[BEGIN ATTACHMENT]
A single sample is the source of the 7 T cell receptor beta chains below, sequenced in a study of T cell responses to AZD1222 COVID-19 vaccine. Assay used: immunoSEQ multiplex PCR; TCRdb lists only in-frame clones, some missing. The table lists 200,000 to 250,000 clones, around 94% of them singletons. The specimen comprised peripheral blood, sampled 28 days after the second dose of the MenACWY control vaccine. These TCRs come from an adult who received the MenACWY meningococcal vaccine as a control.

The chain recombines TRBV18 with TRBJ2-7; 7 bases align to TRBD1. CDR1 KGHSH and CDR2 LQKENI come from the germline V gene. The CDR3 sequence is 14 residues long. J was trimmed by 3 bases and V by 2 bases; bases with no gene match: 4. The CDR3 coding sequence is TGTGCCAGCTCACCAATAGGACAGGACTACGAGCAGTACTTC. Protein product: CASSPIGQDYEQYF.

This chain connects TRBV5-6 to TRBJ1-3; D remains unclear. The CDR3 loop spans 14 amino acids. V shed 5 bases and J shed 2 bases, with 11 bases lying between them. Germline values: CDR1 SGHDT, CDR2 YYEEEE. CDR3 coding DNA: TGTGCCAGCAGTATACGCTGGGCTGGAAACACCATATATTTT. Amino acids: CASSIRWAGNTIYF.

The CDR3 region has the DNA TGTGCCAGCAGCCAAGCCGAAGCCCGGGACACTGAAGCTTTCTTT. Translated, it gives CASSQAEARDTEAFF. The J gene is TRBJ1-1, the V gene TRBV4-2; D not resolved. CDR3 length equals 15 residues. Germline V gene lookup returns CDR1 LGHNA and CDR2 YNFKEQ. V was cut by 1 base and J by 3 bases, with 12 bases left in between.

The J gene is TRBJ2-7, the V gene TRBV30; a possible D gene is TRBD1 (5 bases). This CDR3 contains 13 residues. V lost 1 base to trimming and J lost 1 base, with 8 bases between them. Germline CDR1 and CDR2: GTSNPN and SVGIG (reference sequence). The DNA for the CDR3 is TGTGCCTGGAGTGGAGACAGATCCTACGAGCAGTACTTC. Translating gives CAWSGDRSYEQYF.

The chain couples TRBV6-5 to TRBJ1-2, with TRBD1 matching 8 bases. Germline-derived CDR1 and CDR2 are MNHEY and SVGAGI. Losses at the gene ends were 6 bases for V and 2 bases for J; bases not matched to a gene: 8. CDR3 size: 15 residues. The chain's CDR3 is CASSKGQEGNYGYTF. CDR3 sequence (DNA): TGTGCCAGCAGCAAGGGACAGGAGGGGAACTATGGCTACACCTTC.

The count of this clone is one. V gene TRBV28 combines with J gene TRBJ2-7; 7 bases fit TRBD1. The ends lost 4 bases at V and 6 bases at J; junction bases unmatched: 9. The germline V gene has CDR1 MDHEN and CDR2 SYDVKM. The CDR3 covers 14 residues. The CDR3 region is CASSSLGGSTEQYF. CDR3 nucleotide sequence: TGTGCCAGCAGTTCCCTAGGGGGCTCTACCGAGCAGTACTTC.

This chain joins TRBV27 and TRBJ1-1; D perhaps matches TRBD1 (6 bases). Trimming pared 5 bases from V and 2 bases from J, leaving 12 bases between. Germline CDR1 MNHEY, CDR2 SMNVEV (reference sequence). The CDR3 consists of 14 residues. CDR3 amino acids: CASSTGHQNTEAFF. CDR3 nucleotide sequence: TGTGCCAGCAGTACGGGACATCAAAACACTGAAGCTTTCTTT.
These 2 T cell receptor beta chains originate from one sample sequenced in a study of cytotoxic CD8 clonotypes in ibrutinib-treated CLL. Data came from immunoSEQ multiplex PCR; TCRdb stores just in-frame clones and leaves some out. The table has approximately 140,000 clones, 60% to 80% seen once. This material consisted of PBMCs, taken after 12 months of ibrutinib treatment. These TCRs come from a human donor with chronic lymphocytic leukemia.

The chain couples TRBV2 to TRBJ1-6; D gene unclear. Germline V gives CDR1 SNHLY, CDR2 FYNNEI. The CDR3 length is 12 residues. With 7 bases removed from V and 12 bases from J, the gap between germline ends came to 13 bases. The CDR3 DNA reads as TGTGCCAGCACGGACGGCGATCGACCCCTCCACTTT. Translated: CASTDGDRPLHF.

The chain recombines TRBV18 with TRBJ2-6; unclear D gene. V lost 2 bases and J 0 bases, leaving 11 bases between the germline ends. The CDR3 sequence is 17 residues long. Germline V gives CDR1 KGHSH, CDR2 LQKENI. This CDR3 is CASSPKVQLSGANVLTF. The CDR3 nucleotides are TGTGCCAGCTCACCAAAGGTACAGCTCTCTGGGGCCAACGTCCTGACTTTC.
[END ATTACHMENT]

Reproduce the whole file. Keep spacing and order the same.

A single sample is the source of the 7 T cell receptor beta chains below, sequenced in a study of T cell responses to AZD1222 COVID-19 vaccine. Assay used: immunoSEQ multiplex PCR; TCRdb lists only in-frame clones, some missing. The table lists 200,000 to 250,000 clones, around 94% of them singletons. The specimen comprised peripheral blood, sampled 28 days after the second dose of the MenACWY control vaccine. These TCRs come from an adult who received the MenACWY meningococcal vaccine as a control.

The chain recombines TRBV18 with TRBJ2-7; 7 bases align to TRBD1. CDR1 KGHSH and CDR2 LQKENI come from the germline V gene. The CDR3 sequence is 14 residues long. J was trimmed by 3 bases and V by 2 bases; bases with no gene match: 4. The CDR3 coding sequence is TGTGCCAGCTCACCAATAGGACAGGACTACGAGCAGTACTTC. Protein product: CASSPIGQDYEQYF.

This chain connects TRBV5-6 to TRBJ1-3; D remains unclear. The CDR3 loop spans 14 amino acids. V shed 5 bases and J shed 2 bases, with 11 bases lying between them. Germline values: CDR1 SGHDT, CDR2 YYEEEE. CDR3 coding DNA: TGTGCCAGCAGTATACGCTGGGCTGGAAACACCATATATTTT. Amino acids: CASSIRWAGNTIYF.

The CDR3 region has the DNA TGTGCCAGCAGCCAAGCCGAAGCCCGGGACACTGAAGCTTTCTTT. Translated, it gives CASSQAEARDTEAFF. The J gene is TRBJ1-1, the V gene TRBV4-2; D not resolved. CDR3 length equals 15 residues. Germline V gene lookup returns CDR1 LGHNA and CDR2 YNFKEQ. V was cut by 1 base and J by 3 bases, with 12 bases left in between.

The J gene is TRBJ2-7, the V gene TRBV30; a possible D gene is TRBD1 (5 bases). This CDR3 contains 13 residues. V lost 1 base to trimming and J lost 1 base, with 8 bases between them. Germline CDR1 and CDR2: GTSNPN and SVGIG (reference sequence). The DNA for the CDR3 is TGTGCCTGGAGTGGAGACAGATCCTACGAGCAGTACTTC. Translating gives CAWSGDRSYEQYF.

The chain couples TRBV6-5 to TRBJ1-2, with TRBD1 matching 8 bases. Germline-derived CDR1 and CDR2 are MNHEY and SVGAGI. Losses at the gene ends were 6 bases for V and 2 bases for J; bases not matched to a gene: 8. CDR3 size: 15 residues. The chain's CDR3 is CASSKGQEGNYGYTF. CDR3 sequence (DNA): TGTGCCAGCAGCAAGGGACAGGAGGGGAACTATGGCTACACCTTC.

The count of this clone is one. V gene TRBV28 combines with J gene TRBJ2-7; 7 bases fit TRBD1. The ends lost 4 bases at V and 6 bases at J; junction bases unmatched: 9. The germline V gene has CDR1 MDHEN and CDR2 SYDVKM. The CDR3 covers 14 residues. The CDR3 region is CASSSLGGSTEQYF. CDR3 nucleotide sequence: TGTGCCAGCAGTTCCCTAGGGGGCTCTACCGAGCAGTACTTC.

This chain joins TRBV27 and TRBJ1-1; D perhaps matches TRBD1 (6 bases). Trimming pared 5 bases from V and 2 bases from J, leaving 12 bases between. Germline CDR1 MNHEY, CDR2 SMNVEV (reference sequence). The CDR3 consists of 14 residues. CDR3 amino acids: CASSTGHQNTEAFF. CDR3 nucleotide sequence: TGTGCCAGCAGTACGGGACATCAAAACACTGAAGCTTTCTTT.
These 2 T cell receptor beta chains originate from one sample sequenced in a study of cytotoxic CD8 clonotypes in ibrutinib-treated CLL. Data came from immunoSEQ multiplex PCR; TCRdb stores just in-frame clones and leaves some out. The table has approximately 140,000 clones, 60% to 80% seen once. This material consisted of PBMCs, taken after 12 months of ibrutinib treatment. These TCRs come from a human donor with chronic lymphocytic leukemia.

The chain couples TRBV2 to TRBJ1-6; D gene unclear. Germline V gives CDR1 SNHLY, CDR2 FYNNEI. The CDR3 length is 12 residues. With 7 bases removed from V and 12 bases from J, the gap between germline ends came to 13 bases. The CDR3 DNA reads as TGTGCCAGCACGGACGGCGATCGACCCCTCCACTTT. Translated: CASTDGDRPLHF.

The chain recombines TRBV18 with TRBJ2-6; unclear D gene. V lost 2 bases and J 0 bases, leaving 11 bases between the germline ends. The CDR3 sequence is 17 residues long. Germline V gives CDR1 KGHSH, CDR2 LQKENI. This CDR3 is CASSPKVQLSGANVLTF. The CDR3 nucleotides are TGTGCCAGCTCACCAAAGGTACAGCTCTCTGGGGCCAACGTCCTGACTTTC.